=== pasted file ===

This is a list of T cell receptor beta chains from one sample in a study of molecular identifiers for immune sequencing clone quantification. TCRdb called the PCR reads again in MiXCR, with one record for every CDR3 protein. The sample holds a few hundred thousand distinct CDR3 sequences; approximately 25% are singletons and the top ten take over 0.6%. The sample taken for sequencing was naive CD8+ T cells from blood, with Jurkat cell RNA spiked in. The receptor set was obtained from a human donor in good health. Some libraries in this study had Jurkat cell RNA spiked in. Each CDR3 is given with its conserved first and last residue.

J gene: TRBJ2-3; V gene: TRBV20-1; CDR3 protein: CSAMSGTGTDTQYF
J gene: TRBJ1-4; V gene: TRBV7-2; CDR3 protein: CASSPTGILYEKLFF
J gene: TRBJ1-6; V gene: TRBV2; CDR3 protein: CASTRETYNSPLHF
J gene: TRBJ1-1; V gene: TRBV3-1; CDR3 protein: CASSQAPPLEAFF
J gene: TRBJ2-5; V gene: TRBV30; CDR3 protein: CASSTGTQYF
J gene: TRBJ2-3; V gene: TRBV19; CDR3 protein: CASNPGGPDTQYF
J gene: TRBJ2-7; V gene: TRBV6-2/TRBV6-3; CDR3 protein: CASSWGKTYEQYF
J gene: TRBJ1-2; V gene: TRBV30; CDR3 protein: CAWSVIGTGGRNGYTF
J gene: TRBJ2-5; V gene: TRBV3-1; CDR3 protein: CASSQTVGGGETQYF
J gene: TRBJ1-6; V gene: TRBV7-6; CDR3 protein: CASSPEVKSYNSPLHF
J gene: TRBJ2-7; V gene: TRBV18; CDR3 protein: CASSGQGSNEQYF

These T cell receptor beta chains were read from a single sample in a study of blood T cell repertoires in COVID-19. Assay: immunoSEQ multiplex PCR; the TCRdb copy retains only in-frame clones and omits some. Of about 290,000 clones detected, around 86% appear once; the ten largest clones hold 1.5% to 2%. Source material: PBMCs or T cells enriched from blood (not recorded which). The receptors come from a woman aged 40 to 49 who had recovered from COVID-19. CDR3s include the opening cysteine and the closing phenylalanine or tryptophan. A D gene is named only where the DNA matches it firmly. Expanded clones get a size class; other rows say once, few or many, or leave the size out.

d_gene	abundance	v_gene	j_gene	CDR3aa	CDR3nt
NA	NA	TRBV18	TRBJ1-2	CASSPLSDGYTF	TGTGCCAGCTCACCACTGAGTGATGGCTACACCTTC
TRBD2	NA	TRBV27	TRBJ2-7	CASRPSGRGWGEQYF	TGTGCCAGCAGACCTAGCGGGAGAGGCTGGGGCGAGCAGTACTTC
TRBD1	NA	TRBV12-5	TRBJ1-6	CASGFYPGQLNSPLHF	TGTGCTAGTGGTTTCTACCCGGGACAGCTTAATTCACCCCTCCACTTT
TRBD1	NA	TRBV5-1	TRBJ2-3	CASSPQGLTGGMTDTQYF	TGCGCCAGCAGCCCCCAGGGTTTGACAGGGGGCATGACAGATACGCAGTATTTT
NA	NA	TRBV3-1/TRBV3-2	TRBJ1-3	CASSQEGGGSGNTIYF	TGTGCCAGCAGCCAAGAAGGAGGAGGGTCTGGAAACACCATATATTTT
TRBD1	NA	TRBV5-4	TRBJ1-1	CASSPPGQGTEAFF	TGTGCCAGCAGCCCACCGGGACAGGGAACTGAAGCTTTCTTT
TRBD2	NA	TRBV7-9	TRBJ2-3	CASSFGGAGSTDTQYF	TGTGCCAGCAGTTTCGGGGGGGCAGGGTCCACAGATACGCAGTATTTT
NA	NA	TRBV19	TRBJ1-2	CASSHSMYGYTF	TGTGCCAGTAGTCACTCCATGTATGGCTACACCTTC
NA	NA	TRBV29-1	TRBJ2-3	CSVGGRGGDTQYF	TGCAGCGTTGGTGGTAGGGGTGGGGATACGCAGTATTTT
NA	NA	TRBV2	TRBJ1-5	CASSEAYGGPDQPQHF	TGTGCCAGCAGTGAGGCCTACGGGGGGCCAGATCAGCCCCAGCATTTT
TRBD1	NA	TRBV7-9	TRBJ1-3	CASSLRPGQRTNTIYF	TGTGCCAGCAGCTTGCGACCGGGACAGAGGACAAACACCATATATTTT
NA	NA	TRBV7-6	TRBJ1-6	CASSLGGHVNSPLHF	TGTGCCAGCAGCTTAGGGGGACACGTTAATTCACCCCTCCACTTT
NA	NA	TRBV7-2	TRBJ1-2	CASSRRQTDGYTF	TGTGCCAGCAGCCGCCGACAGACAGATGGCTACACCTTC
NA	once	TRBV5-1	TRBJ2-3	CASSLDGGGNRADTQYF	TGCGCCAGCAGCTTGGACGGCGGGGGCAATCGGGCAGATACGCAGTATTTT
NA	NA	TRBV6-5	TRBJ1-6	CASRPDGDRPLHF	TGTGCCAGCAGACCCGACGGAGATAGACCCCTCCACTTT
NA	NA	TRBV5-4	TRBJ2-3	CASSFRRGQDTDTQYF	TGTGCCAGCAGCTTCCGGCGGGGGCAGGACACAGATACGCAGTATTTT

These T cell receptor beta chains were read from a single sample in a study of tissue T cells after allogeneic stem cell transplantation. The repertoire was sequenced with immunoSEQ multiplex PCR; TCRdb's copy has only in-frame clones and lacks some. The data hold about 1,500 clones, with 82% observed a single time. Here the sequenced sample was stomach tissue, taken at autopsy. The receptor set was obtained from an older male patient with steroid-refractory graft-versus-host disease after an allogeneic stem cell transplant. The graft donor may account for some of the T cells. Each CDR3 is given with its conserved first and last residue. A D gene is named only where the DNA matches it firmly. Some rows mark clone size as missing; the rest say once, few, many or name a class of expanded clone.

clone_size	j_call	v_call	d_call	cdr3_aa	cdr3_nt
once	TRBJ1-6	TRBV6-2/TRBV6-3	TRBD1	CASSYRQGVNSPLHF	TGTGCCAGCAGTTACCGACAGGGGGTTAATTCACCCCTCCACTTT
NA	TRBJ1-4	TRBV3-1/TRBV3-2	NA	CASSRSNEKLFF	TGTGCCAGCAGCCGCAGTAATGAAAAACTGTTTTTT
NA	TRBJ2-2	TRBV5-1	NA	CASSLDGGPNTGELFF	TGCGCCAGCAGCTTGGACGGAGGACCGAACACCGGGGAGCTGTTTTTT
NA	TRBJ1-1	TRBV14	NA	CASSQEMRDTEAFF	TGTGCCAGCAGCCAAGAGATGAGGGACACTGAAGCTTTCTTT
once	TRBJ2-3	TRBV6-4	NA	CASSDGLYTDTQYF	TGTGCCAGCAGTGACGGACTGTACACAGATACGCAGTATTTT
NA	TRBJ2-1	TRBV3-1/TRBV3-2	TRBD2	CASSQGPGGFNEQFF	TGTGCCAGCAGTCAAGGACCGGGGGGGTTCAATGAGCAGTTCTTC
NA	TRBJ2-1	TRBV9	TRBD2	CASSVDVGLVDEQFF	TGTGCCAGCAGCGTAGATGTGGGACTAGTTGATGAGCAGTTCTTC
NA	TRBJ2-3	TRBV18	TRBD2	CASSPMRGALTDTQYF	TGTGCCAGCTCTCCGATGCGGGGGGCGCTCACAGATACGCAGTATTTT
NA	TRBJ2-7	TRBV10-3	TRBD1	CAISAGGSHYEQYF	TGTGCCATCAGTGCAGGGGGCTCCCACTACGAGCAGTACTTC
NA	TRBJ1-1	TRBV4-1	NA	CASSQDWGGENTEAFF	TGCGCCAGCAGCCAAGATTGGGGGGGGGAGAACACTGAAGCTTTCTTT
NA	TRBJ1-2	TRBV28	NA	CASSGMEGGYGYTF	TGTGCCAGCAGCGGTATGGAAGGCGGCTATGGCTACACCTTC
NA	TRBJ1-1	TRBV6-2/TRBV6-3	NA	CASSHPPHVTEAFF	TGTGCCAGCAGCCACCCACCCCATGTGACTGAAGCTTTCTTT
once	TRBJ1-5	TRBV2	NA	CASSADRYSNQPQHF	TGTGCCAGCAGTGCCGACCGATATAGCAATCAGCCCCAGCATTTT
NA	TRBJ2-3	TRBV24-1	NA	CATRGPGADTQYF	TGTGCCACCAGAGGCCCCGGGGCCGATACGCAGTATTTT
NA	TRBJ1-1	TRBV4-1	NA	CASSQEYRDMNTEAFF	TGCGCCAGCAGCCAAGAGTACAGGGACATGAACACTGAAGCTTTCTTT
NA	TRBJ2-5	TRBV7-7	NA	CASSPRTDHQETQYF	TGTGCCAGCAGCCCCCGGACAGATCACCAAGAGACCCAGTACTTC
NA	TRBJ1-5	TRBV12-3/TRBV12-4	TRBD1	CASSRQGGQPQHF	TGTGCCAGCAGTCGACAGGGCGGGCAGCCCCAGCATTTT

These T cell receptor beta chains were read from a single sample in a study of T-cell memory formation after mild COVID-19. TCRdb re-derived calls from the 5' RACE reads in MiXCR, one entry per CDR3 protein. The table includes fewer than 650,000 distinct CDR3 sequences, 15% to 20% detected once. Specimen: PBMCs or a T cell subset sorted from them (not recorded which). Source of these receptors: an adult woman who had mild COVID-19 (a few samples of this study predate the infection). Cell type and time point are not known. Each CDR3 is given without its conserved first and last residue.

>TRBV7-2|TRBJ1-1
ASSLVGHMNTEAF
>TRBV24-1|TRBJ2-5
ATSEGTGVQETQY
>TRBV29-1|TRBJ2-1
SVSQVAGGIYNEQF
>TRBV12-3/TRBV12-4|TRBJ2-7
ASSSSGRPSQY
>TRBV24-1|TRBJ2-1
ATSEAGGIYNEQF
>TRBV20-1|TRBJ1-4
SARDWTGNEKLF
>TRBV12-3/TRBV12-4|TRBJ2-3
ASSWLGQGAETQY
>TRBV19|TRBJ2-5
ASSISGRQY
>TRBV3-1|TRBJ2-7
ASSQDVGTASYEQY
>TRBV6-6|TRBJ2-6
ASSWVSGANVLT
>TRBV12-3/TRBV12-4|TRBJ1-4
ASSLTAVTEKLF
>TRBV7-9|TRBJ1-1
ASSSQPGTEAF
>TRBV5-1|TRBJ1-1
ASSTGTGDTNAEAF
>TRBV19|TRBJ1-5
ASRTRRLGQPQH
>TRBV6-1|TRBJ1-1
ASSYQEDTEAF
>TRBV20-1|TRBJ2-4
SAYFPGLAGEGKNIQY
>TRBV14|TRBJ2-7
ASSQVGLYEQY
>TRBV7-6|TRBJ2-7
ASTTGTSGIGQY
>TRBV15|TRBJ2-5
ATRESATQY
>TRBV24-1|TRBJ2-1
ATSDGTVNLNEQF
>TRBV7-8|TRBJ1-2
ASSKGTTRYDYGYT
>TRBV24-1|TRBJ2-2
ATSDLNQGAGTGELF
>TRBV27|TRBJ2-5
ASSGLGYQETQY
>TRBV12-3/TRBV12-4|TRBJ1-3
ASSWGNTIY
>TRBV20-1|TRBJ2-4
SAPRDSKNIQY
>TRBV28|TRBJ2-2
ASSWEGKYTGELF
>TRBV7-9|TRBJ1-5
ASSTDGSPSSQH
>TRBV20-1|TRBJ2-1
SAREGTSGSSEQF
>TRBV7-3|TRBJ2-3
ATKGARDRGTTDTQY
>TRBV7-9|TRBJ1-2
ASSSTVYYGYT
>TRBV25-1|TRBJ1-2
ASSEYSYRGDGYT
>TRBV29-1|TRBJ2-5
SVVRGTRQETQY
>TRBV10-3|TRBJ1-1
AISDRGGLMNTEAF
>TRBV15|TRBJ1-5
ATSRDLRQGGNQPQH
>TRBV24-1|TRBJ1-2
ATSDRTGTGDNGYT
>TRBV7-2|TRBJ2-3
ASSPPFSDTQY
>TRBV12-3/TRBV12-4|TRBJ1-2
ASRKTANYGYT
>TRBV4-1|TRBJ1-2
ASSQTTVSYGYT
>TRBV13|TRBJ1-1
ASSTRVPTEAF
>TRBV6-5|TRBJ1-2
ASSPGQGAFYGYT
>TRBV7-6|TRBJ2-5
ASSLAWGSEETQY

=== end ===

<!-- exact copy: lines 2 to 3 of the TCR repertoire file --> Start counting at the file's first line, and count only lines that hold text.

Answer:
J gene: TRBJ2-3; V gene: TRBV20-1; CDR3 protein: CSAMSGTGTDTQYF
J gene: TRBJ1-4; V gene: TRBV7-2; CDR3 protein: CASSPTGILYEKLFF